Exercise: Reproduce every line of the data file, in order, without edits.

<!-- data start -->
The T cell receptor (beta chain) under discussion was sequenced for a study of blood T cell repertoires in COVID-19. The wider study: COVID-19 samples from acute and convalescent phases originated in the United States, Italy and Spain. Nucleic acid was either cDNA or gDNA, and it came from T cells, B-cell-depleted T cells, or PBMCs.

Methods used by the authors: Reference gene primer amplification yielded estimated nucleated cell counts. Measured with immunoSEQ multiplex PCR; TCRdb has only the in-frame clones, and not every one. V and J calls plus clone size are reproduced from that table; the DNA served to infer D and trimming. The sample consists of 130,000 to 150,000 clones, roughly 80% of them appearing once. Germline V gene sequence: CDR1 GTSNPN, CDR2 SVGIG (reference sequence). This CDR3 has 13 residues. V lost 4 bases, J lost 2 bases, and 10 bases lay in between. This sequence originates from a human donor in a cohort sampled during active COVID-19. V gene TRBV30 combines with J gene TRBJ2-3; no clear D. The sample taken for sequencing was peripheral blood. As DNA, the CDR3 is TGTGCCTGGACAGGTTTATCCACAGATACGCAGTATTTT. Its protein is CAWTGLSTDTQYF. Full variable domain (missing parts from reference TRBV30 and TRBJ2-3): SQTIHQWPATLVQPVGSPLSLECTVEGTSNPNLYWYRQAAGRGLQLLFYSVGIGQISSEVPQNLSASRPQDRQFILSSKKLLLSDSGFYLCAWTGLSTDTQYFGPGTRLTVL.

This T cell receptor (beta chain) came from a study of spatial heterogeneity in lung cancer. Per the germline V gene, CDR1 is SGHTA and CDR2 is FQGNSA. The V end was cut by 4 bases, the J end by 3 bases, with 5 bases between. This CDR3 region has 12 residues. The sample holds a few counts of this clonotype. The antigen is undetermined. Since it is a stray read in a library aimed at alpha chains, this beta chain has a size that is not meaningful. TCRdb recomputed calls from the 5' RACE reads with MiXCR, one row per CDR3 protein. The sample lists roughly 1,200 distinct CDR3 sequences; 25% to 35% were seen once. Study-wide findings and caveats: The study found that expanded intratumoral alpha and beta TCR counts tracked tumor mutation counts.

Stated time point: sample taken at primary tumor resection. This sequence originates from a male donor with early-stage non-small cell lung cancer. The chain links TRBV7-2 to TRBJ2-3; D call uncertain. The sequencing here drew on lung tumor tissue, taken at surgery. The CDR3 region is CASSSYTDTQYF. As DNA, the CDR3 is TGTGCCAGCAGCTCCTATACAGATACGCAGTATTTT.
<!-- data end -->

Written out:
The T cell receptor (beta chain) under discussion was sequenced for a study of blood T cell repertoires in COVID-19. The wider study: COVID-19 samples from acute and convalescent phases originated in the United States, Italy and Spain. Nucleic acid was either cDNA or gDNA, and it came from T cells, B-cell-depleted T cells, or PBMCs.

Methods used by the authors: Reference gene primer amplification yielded estimated nucleated cell counts. Measured with immunoSEQ multiplex PCR; TCRdb has only the in-frame clones, and not every one. V and J calls plus clone size are reproduced from that table; the DNA served to infer D and trimming. The sample consists of 130,000 to 150,000 clones, roughly 80% of them appearing once. Germline V gene sequence: CDR1 GTSNPN, CDR2 SVGIG (reference sequence). This CDR3 has 13 residues. V lost 4 bases, J lost 2 bases, and 10 bases lay in between. This sequence originates from a human donor in a cohort sampled during active COVID-19. V gene TRBV30 combines with J gene TRBJ2-3; no clear D. The sample taken for sequencing was peripheral blood. As DNA, the CDR3 is TGTGCCTGGACAGGTTTATCCACAGATACGCAGTATTTT. Its protein is CAWTGLSTDTQYF. Full variable domain (missing parts from reference TRBV30 and TRBJ2-3): SQTIHQWPATLVQPVGSPLSLECTVEGTSNPNLYWYRQAAGRGLQLLFYSVGIGQISSEVPQNLSASRPQDRQFILSSKKLLLSDSGFYLCAWTGLSTDTQYFGPGTRLTVL.

This T cell receptor (beta chain) came from a study of spatial heterogeneity in lung cancer. Per the germline V gene, CDR1 is SGHTA and CDR2 is FQGNSA. The V end was cut by 4 bases, the J end by 3 bases, with 5 bases between. This CDR3 region has 12 residues. The sample holds a few counts of this clonotype. The antigen is undetermined. Since it is a stray read in a library aimed at alpha chains, this beta chain has a size that is not meaningful. TCRdb recomputed calls from the 5' RACE reads with MiXCR, one row per CDR3 protein. The sample lists roughly 1,200 distinct CDR3 sequences; 25% to 35% were seen once. Study-wide findings and caveats: The study found that expanded intratumoral alpha and beta TCR counts tracked tumor mutation counts.

Stated time point: sample taken at primary tumor resection. This sequence originates from a male donor with early-stage non-small cell lung cancer. The chain links TRBV7-2 to TRBJ2-3; D call uncertain. The sequencing here drew on lung tumor tissue, taken at surgery. The CDR3 region is CASSSYTDTQYF. As DNA, the CDR3 is TGTGCCAGCAGCTCCTATACAGATACGCAGTATTTT.